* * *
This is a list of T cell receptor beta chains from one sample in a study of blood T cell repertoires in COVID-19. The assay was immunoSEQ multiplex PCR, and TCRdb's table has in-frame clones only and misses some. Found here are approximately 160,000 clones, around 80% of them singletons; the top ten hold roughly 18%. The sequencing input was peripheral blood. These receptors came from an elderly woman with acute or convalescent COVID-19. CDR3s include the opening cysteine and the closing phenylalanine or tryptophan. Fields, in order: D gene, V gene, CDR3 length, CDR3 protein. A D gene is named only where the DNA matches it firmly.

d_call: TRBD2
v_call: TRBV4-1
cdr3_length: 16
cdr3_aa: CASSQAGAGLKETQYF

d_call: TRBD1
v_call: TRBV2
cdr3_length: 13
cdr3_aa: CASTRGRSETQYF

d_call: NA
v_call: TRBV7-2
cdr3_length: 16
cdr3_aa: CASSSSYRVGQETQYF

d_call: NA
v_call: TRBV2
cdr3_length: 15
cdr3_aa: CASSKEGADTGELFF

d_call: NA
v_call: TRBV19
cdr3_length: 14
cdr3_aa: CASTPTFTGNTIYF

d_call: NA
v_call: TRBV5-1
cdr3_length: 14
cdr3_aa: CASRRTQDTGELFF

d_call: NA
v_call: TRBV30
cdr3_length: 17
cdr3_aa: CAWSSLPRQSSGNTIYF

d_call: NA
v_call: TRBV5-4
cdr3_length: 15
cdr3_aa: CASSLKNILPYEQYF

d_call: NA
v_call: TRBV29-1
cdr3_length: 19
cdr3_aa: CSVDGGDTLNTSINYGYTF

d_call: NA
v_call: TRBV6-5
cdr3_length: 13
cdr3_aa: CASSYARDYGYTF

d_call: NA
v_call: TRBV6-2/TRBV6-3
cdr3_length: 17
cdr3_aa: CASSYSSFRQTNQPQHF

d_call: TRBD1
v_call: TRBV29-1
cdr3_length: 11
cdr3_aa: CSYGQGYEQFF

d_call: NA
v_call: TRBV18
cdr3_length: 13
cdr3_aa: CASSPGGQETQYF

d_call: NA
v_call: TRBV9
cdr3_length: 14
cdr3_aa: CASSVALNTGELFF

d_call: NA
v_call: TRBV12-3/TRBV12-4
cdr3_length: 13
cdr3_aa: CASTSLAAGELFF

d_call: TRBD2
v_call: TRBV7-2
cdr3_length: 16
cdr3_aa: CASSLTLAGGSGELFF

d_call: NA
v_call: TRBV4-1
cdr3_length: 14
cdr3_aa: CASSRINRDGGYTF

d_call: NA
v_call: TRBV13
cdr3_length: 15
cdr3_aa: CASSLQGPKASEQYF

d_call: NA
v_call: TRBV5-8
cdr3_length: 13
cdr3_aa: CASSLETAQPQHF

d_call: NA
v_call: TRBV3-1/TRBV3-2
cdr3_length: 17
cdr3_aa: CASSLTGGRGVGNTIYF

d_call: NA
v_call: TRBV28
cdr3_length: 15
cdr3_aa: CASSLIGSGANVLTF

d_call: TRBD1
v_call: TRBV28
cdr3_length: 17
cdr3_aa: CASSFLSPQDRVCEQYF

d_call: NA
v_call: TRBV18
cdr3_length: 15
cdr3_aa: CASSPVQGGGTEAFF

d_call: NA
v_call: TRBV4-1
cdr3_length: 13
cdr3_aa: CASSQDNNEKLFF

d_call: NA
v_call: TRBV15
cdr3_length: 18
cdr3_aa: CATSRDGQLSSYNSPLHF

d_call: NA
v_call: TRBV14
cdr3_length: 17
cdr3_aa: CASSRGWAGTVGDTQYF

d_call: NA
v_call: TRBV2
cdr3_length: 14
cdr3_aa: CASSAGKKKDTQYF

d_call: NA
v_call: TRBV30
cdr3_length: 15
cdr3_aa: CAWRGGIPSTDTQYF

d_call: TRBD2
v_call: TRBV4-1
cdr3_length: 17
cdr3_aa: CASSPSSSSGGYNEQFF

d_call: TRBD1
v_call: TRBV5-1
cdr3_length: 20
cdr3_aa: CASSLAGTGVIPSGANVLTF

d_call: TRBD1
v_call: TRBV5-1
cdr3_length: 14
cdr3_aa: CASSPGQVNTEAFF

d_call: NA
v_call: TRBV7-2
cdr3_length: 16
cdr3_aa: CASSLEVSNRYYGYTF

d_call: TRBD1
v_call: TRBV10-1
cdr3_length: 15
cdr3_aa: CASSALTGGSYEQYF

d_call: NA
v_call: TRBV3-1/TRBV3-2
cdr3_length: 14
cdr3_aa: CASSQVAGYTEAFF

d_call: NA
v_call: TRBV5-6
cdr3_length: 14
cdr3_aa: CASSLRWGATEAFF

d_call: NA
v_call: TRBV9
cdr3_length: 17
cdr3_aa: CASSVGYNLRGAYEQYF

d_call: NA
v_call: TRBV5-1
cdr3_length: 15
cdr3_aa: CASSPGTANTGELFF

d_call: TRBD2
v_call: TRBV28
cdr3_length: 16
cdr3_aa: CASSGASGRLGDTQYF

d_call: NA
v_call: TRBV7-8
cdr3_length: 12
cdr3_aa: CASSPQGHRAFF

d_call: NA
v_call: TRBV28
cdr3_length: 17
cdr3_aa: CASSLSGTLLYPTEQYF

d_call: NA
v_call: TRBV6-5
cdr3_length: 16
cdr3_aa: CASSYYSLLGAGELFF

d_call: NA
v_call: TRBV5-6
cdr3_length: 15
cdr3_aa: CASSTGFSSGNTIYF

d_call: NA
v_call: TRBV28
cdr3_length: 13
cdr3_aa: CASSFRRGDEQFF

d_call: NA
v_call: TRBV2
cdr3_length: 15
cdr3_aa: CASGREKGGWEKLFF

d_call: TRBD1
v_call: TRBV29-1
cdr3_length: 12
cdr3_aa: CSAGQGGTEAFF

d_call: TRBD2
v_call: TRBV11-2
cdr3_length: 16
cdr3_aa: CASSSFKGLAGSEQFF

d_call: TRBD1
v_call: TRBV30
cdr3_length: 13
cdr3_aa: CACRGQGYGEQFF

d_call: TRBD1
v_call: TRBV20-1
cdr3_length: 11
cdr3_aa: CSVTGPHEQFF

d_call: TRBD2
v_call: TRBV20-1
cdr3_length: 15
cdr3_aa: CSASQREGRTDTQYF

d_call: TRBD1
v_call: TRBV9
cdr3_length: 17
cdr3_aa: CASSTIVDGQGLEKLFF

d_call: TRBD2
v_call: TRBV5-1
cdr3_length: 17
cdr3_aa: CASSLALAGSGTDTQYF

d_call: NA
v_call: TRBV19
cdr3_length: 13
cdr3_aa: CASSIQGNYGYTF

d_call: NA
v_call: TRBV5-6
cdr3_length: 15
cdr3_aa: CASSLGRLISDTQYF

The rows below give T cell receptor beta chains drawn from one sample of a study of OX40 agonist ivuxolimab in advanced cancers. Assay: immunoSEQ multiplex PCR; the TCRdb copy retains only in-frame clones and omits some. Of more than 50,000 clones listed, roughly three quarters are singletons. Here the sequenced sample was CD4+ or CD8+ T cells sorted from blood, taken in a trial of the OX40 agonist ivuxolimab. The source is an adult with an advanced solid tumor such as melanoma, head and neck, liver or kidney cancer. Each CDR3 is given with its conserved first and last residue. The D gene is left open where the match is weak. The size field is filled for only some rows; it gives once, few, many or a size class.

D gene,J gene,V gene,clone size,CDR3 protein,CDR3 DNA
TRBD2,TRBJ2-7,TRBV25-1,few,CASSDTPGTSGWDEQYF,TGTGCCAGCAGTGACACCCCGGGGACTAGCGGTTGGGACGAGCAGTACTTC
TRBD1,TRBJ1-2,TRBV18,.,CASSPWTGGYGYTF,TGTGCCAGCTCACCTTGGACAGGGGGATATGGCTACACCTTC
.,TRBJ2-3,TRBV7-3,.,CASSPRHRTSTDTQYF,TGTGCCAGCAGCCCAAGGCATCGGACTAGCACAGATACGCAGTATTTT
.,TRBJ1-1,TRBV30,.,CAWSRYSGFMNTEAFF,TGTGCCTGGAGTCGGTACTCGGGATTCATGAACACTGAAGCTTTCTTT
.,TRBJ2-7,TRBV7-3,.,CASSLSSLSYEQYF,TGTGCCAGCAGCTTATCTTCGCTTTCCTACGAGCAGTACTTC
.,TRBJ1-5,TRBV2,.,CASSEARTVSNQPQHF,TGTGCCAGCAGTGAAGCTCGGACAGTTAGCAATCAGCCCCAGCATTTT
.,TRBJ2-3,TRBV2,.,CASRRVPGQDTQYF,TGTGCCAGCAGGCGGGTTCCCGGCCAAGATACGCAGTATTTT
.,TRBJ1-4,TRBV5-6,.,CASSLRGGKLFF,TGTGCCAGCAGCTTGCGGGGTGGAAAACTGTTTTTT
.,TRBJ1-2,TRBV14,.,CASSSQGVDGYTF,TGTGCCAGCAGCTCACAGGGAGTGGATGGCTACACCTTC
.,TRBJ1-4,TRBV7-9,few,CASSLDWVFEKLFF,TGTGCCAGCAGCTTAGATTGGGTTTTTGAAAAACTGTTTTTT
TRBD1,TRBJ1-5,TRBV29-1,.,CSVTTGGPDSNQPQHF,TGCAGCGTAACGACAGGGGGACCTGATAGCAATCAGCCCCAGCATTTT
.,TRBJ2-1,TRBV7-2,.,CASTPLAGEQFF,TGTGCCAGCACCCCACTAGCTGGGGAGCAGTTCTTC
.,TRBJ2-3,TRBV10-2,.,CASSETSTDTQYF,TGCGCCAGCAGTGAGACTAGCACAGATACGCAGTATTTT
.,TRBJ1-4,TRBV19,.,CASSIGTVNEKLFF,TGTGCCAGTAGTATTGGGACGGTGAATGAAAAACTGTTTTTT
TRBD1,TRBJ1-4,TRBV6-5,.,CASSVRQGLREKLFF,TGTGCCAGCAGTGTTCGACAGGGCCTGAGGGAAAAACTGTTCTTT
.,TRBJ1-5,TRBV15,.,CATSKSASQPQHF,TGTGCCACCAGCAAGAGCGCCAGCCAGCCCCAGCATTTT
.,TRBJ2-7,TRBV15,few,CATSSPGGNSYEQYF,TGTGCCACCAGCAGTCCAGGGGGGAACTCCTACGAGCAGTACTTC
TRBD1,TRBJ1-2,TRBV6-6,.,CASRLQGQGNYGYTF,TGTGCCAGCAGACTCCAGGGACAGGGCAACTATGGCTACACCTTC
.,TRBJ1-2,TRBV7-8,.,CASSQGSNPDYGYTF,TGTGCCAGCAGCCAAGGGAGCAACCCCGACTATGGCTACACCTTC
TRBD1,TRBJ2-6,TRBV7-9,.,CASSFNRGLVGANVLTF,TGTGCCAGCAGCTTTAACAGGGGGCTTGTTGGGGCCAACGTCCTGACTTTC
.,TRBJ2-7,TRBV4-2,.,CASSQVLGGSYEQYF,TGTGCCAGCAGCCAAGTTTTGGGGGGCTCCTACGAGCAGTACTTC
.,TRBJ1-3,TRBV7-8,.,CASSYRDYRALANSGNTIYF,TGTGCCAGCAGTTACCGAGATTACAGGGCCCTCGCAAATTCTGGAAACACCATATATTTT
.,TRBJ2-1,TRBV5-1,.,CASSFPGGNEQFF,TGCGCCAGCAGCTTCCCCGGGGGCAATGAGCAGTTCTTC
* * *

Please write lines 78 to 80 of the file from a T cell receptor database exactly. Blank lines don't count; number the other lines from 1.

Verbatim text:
d_call: NA
v_call: TRBV3-1/TRBV3-2
cdr3_length: 17